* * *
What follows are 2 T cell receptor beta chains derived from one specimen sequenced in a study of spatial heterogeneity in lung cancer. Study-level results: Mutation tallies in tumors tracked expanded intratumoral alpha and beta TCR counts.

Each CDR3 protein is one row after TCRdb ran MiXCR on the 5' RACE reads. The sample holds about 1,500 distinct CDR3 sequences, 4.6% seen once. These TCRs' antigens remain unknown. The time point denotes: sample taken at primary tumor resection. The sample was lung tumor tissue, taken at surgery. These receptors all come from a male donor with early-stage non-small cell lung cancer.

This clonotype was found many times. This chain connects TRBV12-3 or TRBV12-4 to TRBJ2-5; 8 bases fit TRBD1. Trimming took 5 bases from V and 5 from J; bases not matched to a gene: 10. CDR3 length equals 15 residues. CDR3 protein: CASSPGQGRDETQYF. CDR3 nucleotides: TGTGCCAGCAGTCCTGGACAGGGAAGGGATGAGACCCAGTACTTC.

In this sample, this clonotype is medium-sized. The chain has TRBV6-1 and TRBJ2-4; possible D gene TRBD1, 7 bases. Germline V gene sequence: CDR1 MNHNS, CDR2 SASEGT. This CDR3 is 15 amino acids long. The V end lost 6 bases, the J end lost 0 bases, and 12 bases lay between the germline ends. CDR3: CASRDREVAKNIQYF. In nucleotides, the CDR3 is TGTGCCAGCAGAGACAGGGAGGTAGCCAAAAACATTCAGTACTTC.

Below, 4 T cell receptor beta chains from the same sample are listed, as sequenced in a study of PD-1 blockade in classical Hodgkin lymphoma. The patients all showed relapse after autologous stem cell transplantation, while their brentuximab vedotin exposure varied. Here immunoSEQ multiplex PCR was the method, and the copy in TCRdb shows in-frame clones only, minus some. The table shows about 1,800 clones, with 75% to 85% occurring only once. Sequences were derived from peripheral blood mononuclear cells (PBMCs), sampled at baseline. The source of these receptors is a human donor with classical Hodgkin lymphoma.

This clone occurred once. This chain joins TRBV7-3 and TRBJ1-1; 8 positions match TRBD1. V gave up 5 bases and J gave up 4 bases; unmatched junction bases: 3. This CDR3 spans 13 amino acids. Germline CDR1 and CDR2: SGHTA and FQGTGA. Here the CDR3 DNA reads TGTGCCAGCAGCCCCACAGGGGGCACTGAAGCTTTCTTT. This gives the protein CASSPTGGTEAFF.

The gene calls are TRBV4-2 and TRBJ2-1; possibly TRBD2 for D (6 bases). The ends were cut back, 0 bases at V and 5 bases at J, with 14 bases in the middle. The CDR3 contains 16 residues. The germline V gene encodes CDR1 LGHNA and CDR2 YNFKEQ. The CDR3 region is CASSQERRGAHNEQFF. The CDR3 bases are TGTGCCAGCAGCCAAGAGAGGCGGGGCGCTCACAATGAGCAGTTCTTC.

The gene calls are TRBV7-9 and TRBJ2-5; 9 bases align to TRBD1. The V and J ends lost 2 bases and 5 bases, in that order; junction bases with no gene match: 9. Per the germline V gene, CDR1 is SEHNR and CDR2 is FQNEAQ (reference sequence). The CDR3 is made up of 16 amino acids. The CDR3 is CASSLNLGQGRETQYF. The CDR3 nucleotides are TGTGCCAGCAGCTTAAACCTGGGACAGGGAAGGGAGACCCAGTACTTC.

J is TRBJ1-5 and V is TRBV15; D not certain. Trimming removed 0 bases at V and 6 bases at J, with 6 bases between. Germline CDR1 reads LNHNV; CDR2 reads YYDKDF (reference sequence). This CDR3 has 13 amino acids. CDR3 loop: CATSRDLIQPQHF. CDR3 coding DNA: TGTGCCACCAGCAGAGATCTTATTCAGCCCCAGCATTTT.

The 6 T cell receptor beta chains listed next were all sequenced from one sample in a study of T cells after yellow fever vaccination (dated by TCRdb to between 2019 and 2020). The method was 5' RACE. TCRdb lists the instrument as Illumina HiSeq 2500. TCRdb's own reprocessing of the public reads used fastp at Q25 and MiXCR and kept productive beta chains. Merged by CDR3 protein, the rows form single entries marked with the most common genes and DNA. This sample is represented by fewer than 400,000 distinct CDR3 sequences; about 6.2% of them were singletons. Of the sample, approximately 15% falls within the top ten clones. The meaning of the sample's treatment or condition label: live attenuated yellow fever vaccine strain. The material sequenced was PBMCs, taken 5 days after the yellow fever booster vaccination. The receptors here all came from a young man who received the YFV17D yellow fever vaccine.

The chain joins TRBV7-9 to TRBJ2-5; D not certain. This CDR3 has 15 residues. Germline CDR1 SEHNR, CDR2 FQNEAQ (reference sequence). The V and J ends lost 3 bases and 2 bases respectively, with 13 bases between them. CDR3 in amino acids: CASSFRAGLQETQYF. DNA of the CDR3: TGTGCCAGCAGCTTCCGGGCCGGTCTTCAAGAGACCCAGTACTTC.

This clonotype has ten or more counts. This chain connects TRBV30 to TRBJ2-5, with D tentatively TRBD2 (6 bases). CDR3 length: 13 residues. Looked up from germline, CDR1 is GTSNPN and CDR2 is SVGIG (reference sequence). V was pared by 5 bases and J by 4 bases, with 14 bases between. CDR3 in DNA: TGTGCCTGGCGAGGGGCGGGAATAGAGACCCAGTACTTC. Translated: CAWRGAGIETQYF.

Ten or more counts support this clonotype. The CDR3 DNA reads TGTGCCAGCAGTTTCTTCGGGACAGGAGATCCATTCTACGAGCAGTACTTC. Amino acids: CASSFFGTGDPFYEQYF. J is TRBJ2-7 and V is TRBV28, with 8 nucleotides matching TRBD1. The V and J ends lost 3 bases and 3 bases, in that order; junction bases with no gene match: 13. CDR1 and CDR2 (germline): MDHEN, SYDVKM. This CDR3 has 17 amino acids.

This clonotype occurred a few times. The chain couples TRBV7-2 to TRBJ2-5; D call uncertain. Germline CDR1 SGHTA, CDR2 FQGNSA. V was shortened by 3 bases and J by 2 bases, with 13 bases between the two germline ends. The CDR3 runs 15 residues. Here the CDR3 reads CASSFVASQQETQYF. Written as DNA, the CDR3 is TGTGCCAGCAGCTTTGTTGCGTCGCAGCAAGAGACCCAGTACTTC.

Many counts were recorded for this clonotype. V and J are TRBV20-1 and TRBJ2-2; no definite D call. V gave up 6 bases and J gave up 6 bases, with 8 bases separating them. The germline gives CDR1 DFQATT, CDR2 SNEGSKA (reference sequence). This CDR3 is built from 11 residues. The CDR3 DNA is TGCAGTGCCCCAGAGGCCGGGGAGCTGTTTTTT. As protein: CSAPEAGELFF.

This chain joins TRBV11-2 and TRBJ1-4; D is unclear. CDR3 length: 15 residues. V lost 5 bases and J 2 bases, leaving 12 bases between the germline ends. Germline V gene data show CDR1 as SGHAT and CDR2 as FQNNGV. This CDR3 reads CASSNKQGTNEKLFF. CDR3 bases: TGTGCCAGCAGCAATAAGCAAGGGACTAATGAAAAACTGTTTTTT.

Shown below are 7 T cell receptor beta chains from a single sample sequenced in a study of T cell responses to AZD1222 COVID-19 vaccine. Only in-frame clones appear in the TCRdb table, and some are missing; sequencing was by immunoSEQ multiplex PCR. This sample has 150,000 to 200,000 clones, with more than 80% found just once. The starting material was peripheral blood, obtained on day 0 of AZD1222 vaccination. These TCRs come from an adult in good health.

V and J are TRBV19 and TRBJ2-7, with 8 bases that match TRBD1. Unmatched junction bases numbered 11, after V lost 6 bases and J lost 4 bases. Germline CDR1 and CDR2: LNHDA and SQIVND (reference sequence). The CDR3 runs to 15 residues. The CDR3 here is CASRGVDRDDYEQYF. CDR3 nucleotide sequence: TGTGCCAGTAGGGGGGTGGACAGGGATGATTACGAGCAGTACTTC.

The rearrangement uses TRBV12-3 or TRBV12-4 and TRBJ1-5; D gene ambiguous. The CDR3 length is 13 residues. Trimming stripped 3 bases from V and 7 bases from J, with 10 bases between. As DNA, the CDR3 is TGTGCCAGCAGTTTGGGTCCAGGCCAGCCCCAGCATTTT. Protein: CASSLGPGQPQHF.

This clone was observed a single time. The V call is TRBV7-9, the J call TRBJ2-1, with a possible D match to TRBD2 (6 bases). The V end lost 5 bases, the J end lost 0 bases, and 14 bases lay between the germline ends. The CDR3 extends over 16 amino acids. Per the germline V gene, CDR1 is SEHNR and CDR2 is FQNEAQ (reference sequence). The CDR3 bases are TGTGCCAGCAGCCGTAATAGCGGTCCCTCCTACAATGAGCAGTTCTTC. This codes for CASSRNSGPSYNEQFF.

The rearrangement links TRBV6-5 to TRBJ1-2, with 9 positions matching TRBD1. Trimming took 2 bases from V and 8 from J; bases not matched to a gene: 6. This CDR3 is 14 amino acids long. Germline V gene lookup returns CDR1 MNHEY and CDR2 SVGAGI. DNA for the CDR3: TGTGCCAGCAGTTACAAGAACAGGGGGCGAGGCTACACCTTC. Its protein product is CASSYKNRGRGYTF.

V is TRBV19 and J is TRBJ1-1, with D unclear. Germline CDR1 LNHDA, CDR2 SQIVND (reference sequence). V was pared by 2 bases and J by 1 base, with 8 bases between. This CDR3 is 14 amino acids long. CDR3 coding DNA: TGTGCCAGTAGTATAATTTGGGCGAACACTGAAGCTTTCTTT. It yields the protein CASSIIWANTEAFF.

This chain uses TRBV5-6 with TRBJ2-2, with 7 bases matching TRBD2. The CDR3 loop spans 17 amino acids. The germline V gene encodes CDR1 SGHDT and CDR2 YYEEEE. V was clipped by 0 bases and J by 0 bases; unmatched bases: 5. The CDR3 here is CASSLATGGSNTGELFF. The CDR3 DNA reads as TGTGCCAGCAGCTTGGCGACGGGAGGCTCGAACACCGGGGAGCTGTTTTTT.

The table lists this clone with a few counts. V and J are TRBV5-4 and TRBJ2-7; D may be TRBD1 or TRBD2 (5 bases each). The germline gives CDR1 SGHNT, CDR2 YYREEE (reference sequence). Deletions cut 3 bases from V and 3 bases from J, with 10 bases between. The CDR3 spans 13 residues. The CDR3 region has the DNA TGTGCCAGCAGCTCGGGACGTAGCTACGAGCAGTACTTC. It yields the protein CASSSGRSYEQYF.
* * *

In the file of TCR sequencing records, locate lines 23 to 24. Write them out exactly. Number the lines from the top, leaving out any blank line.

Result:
This chain uses TRBV5-6 with TRBJ2-2, with 7 bases matching TRBD2. The CDR3 loop spans 17 amino acids. The germline V gene encodes CDR1 SGHDT and CDR2 YYEEEE. V was clipped by 0 bases and J by 0 bases; unmatched bases: 5. The CDR3 here is CASSLATGGSNTGELFF. The CDR3 DNA reads as TGTGCCAGCAGCTTGGCGACGGGAGGCTCGAACACCGGGGAGCTGTTTTTT.

The table lists this clone with a few counts. V and J are TRBV5-4 and TRBJ2-7; D may be TRBD1 or TRBD2 (5 bases each). The germline gives CDR1 SGHNT, CDR2 YYREEE (reference sequence). Deletions cut 3 bases from V and 3 bases from J, with 10 bases between. The CDR3 spans 13 residues. The CDR3 region has the DNA TGTGCCAGCAGCTCGGGACGTAGCTACGAGCAGTACTTC. It yields the protein CASSSGRSYEQYF.